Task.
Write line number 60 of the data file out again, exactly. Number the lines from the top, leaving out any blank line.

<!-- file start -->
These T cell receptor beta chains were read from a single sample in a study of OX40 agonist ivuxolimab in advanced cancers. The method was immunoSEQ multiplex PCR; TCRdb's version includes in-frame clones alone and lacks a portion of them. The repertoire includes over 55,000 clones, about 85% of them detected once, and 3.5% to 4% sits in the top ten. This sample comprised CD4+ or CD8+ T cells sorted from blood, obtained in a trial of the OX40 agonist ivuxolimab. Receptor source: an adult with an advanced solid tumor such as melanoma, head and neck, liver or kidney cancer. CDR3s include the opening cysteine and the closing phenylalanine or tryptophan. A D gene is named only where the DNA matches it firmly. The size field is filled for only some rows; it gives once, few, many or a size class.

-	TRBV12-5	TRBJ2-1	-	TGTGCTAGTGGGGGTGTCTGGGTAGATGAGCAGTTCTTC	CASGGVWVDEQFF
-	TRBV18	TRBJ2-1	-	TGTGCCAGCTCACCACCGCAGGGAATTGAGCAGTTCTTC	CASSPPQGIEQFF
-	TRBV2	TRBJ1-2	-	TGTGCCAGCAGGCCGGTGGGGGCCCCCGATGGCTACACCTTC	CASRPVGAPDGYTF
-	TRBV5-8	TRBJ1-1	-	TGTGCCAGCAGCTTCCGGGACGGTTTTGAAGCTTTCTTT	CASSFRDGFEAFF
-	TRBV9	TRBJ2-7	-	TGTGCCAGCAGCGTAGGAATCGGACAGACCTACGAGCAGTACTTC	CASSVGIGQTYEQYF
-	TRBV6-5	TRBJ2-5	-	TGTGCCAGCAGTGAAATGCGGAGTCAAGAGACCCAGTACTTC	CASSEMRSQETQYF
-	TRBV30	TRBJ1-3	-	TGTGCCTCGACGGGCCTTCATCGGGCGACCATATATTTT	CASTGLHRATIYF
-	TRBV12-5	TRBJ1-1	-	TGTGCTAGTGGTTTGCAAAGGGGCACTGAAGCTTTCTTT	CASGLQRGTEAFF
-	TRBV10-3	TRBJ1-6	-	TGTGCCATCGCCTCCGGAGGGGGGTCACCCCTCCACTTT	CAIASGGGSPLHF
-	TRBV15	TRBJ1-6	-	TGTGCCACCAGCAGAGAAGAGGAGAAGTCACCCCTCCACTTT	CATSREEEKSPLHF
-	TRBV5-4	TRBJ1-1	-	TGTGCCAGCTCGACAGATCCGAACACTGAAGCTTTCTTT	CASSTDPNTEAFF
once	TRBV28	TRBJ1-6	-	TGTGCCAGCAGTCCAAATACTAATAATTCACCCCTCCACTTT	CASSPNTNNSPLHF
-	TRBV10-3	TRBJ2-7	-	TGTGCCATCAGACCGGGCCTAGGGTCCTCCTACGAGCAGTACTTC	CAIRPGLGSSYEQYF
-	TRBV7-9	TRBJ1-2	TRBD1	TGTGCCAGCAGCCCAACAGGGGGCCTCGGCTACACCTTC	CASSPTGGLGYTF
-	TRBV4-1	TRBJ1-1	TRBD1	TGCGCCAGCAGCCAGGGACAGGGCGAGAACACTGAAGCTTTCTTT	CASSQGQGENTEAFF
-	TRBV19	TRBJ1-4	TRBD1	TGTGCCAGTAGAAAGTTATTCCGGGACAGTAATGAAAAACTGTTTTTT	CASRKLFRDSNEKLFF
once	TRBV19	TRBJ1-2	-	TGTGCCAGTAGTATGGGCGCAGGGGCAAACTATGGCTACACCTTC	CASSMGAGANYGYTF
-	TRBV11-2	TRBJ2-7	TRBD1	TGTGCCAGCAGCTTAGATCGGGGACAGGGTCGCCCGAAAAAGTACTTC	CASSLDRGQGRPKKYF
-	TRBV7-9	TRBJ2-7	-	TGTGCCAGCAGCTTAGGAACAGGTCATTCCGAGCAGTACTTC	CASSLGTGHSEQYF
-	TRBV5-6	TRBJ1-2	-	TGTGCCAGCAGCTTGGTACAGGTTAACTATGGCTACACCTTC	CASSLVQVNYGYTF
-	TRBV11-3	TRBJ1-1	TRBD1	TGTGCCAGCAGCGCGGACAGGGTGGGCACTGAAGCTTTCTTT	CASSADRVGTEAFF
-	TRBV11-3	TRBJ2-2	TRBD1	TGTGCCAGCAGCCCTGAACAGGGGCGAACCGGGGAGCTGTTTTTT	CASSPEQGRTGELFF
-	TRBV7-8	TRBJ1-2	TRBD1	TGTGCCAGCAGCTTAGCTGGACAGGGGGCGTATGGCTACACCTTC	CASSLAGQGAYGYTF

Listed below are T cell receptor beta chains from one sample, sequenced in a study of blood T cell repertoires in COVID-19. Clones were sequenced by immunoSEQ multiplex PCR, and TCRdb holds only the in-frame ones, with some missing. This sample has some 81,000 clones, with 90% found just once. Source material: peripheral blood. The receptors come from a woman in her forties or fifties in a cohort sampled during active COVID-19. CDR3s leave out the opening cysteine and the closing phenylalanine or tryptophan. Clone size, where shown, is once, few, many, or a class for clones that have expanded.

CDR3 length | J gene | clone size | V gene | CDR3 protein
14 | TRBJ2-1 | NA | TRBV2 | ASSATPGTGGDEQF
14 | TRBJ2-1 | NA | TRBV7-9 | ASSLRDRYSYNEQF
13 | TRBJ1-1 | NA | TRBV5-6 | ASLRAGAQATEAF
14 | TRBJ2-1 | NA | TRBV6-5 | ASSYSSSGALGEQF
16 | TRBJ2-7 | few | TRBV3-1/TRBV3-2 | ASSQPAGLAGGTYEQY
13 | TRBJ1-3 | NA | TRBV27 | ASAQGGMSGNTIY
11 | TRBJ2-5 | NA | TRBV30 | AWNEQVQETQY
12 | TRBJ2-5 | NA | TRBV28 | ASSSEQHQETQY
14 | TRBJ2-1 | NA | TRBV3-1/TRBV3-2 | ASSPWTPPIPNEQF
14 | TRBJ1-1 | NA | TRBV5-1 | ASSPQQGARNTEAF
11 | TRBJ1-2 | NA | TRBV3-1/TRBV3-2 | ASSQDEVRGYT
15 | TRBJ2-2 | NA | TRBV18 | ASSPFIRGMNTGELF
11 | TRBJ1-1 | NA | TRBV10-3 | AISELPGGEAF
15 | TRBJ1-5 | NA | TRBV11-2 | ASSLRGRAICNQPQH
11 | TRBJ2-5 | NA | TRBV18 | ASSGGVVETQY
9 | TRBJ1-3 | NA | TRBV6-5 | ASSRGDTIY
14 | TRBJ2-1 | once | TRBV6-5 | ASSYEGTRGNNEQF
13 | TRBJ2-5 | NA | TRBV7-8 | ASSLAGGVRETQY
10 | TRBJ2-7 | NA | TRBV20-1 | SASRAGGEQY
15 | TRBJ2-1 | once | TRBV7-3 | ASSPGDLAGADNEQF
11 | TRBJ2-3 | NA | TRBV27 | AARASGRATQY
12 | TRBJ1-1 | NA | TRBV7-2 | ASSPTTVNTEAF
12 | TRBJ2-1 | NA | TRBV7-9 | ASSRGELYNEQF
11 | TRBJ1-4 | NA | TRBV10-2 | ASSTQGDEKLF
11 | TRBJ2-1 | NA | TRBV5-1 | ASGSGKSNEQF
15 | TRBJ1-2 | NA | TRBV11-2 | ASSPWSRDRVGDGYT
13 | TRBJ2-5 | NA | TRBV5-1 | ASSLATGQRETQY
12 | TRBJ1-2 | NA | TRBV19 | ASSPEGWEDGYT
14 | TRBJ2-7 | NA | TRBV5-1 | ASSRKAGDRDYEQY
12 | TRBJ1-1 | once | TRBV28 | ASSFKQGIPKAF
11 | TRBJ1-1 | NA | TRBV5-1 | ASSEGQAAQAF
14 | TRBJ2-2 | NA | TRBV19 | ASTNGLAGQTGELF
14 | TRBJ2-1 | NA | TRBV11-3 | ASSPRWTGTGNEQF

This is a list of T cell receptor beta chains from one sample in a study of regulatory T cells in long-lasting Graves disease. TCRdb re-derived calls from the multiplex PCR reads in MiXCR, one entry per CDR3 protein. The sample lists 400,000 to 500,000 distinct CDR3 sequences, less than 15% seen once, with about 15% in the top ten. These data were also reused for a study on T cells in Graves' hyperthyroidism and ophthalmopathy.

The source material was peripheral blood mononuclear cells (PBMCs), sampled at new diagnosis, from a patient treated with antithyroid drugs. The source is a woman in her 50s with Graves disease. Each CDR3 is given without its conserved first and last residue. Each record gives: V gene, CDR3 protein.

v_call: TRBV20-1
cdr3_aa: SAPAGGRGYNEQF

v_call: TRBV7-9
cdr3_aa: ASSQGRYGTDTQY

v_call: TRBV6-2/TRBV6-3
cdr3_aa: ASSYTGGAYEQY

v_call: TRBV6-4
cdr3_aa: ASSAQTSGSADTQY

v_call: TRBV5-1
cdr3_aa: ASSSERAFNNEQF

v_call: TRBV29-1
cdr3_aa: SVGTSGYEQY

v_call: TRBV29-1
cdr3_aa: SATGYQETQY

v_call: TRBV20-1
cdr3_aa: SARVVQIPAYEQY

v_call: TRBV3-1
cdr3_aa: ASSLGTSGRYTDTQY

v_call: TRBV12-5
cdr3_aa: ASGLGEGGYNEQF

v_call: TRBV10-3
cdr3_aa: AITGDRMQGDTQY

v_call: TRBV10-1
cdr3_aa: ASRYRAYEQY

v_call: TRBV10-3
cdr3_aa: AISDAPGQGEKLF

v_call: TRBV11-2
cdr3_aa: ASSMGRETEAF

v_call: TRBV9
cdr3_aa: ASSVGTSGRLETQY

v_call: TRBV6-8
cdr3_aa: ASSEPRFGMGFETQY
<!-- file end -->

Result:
This is a list of T cell receptor beta chains from one sample in a study of regulatory T cells in long-lasting Graves disease. TCRdb re-derived calls from the multiplex PCR reads in MiXCR, one entry per CDR3 protein. The sample lists 400,000 to 500,000 distinct CDR3 sequences, less than 15% seen once, with about 15% in the top ten. These data were also reused for a study on T cells in Graves' hyperthyroidism and ophthalmopathy.